It seems there’s been a lot of chatter on YMC about Free-Range parenting.
Hailey wants to be a free-range parent but can’t let go.
Jen Warman is leaning towards the free-range-ish side.
Jackie wants to get rid of all the labels and for all of us simply to “parent.”
I’m like Jackie and personally hate labels but if I were to have one for my parenting skills, it wouldn’t be Helicopter Parent or Free-Range Parent. No, I am a Common Sense Parent.
When I read that out loud I feel like I should be wearing a cape and tights. Maybe with a big CSP on the front.
To me, Common Sense Parenting (and I’m totally taking credit for making up this new term) is just that–having a little common sense mixed in with knowing your kids abilities and even *gasp* helping to push them beyond those abilities every once in awhile.
The key phrase here is "knowing your child's abilities" whether it is his own individual abilities or a general age-related ability.
Individual Ability: I let my older son do his homework in his bedroom by himself because I know he is organized and will get it done. My younger son has to do his homework at the kitchen table because if I let him do it in his bedroom all that would be accomplished is ten pages of doodling scary monster faces and the word poop, and/or a major meltdown.
General Age-Related Ability: Expecting your five-year-old to get dressed in the morning is reasonable. Expecting your five-year-old to be responsible for returning a library book on time is ridiculous.
Recently we were at a cottage and there was this swing in the backyard. I dubbed it the Scary Swing. My boys were attracted to it right away because they seem to be drawn to:
(a) Anything that is dangerous
(b) Anything I may have played with or on as a child.
This swing was both. It was old, rickety, and not set far enough into the ground so each time they would swing in sync, the legs of the swing set would lift off the ground to the point of the entire thing “almost” falling over.
I knew they would have a blast on Scary Swing but I also remember having a similar swing as a child, only one time I did swing too high and the entire swing set toppled over on me. While there was no ER trip needed, I do recall a large box of band-aids and a Freezie being involved. Common sense told me that letting them swing on the swing as is was going to result in my vacation being ruined due to one or both of my kids having a broken arm. I didn't want to ban them from the swing because swings are fun so instead we rigged it up so it wouldn’t fall over and put a rule in place that only one could swing at a time. This worked because:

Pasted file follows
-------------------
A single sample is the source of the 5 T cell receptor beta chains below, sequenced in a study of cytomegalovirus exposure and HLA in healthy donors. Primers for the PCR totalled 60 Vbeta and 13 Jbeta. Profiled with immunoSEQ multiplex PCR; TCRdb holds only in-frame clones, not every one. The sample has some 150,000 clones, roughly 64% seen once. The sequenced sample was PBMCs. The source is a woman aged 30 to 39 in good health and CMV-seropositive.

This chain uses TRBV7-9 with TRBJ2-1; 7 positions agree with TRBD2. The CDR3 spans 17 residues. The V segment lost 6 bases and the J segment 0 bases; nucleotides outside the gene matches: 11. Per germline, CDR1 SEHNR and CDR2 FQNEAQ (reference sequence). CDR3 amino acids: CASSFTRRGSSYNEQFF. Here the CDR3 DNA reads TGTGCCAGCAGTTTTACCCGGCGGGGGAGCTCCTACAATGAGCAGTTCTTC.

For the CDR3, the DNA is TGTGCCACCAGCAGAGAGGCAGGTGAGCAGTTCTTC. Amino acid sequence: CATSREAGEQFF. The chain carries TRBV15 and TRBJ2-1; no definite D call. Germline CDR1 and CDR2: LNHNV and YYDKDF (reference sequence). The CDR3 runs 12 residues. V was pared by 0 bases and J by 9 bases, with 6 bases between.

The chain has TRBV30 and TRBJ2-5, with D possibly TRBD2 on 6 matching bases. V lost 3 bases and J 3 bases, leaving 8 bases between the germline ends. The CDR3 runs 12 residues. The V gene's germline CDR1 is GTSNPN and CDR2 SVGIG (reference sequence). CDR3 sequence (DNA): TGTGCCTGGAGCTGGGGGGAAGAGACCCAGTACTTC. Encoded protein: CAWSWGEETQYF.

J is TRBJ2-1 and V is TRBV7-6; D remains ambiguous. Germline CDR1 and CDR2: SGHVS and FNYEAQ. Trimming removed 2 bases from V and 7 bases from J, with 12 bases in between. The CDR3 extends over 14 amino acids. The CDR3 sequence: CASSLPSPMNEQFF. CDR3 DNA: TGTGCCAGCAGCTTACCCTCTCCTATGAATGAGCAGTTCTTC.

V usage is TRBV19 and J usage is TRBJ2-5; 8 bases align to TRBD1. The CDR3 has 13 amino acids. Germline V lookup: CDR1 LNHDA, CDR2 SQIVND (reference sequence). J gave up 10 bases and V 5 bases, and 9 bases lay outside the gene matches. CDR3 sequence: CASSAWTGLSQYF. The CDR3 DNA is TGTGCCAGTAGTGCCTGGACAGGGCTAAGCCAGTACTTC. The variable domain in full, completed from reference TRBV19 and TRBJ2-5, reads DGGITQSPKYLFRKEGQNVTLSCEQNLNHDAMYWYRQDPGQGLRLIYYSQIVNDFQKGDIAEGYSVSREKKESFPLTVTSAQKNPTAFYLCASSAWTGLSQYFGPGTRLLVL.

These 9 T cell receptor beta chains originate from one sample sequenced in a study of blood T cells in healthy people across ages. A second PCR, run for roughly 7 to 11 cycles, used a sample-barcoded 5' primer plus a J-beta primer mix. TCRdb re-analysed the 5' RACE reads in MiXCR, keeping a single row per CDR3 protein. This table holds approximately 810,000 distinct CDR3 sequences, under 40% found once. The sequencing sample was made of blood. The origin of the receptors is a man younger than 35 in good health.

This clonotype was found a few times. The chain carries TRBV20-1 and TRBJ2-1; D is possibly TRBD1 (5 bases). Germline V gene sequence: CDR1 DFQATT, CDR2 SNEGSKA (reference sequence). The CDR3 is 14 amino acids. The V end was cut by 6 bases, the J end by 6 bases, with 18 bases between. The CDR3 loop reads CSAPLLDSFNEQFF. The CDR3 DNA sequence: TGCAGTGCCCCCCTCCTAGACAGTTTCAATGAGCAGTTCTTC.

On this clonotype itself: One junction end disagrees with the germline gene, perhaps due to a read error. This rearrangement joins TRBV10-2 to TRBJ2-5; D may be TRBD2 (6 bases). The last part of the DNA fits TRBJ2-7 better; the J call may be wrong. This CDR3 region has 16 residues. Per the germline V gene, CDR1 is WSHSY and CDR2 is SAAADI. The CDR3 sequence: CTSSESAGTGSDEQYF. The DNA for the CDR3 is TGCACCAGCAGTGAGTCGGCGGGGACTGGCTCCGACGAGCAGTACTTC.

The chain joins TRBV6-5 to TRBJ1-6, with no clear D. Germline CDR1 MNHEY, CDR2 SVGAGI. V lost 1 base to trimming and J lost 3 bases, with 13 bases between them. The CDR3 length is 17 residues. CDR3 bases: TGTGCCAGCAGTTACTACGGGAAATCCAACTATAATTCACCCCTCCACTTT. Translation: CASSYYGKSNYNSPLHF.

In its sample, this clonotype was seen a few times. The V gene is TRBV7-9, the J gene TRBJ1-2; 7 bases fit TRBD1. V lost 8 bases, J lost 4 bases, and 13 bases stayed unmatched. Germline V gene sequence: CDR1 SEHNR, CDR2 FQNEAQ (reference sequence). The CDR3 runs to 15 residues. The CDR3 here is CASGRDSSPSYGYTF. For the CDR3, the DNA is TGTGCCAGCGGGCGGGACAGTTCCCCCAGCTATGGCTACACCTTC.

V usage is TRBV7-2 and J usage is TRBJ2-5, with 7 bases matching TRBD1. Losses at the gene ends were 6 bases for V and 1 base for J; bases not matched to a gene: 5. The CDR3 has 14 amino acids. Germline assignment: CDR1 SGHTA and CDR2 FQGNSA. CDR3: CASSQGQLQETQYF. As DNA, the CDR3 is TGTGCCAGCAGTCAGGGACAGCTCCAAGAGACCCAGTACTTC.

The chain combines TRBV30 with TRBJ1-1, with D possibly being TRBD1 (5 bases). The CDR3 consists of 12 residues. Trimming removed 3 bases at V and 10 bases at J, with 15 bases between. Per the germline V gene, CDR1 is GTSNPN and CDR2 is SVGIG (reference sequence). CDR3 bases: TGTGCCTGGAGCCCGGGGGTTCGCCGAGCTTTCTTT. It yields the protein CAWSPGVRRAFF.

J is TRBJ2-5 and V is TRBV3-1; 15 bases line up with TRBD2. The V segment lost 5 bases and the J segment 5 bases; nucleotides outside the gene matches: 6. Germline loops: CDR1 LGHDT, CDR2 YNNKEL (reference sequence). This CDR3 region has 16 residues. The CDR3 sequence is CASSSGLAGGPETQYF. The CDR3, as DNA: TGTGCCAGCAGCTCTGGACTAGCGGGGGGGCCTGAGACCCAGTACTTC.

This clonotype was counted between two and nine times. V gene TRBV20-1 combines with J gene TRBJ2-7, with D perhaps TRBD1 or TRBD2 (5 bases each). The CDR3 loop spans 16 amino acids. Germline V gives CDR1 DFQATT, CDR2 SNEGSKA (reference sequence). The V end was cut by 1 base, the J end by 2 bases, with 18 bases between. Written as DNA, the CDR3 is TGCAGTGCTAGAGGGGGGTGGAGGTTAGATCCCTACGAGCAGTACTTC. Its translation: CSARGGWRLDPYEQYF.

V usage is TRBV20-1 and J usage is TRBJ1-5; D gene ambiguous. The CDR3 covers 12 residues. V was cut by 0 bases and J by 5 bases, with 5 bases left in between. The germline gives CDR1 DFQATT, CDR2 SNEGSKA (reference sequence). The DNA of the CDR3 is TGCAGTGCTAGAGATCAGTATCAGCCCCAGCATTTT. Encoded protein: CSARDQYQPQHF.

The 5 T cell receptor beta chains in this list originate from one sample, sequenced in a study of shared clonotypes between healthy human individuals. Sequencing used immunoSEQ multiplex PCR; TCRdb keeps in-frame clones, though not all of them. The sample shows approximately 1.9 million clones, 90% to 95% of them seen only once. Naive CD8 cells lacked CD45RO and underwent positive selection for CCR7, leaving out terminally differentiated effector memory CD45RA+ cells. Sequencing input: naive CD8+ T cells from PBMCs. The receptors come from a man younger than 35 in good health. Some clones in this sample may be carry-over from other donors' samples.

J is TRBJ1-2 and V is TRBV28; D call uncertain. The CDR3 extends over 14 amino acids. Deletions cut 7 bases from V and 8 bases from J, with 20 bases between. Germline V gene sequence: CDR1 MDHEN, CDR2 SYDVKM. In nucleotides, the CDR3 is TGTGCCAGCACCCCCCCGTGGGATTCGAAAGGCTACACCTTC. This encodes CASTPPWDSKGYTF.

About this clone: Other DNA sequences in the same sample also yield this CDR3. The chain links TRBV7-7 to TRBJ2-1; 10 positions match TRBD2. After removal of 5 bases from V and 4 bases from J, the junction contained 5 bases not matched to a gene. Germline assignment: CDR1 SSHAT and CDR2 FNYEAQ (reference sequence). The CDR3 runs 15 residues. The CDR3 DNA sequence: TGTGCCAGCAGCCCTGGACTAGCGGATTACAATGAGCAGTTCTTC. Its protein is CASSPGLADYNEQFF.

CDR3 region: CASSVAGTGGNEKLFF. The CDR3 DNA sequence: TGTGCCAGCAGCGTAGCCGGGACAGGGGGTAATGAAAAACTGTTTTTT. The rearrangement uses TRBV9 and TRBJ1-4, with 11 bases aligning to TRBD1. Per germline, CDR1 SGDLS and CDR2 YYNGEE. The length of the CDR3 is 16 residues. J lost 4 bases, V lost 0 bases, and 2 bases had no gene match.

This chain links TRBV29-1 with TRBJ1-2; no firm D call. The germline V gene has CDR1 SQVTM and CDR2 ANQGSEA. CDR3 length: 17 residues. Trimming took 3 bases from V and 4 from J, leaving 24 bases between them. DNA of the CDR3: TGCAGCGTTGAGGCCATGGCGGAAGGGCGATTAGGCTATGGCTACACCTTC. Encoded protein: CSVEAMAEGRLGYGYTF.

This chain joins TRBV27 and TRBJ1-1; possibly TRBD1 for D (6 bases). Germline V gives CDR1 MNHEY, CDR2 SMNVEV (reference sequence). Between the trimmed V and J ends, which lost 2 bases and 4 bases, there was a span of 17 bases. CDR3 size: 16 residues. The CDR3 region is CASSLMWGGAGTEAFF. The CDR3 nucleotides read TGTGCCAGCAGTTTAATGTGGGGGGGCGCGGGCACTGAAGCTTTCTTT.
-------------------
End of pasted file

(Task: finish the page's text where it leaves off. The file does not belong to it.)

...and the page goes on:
(a) My husband is a structural engineer, and
(b) My boys are old enough to listen when I set a rule in place, especially when said rule is accompanied by my scary face which is much scarier than any swing set.
If they had been 6 and 4, I never would have allowed it because I know the second my back was turned they would have jumped on that swing set at the same time resulting in me sitting in an ER instead of lazing on the beach.
Listen, I get it. You're probably thinking, "I would never have let my kids go on the Scary Swing." When my kids were younger there were a million things I never thought I would let them do. But now?
My youngest is allowed to ride his bike with no hands (a feat he learned and perfected last summer) but he always has to wear a helmet.
The same with scootering. I will drive him to the skateboard park so he can jump large ramps that make me cringe and say "Holy sh*t" on the inside while on the outside I’m all smiley and “Way to go, bud!” but he needs to have his helmet on.
My boys go on bike rides without me and I will send the two of them alone to the store three blocks away from our house with a list. For the record, kids old enough to run errands but young enough to still think it's fun are awesome. Ironically enough, the first time I sent the kids to the store by themselves the cashier questioned them as to where their mom was.
They’ve created a fort in the rafters of our garage and the only way to access it is by a ladder. They typically get down by jumping.
They’ve gone to the park without me where I’m sure they climbed up the slide instead of using the steps and broken other unwritten adult rules of the park.
My oldest son can build a kick-ass backyard fire by himself and my youngest just learned how to use the gas stove.
I have let my older son go to a friend's house where I didn't *really* know the parents (and if you're a relatively new parent you probably just gasped in horror but I'm telling you now, it's going to happen).
Both of my kids equally capable of cutting up their own apples using a sharp knife.
If you are a parent who has younger children and you're thinking to yourself “I’ll never let my kids do these things” here's what you need to know. Read this next line very carefully.
These things didn’t happen all at once.
Before I sent them off to the store by themselves, I made sure they knew things like how to cross the road safely and that they always need to stick together.
Before my son learned how to use a gas stove, I taught him how to use it and simple rules like always turning pot handles inward and not to wear loose clothing while cooking.
Before they went on bike rides by themselves, they learned bike safety rules and the first time they went off by themselves, they had a time limit.
Years from now you ARE going to let your kid ride off on a bike for that first time while you sit on your porch and worry every single second they are gone. You will send them off on their own to let them do things you swore you would never let them do because all along the way they’ve taken the smaller steps needed to get there.
And I promise you this…it will get easier each and every time they do it.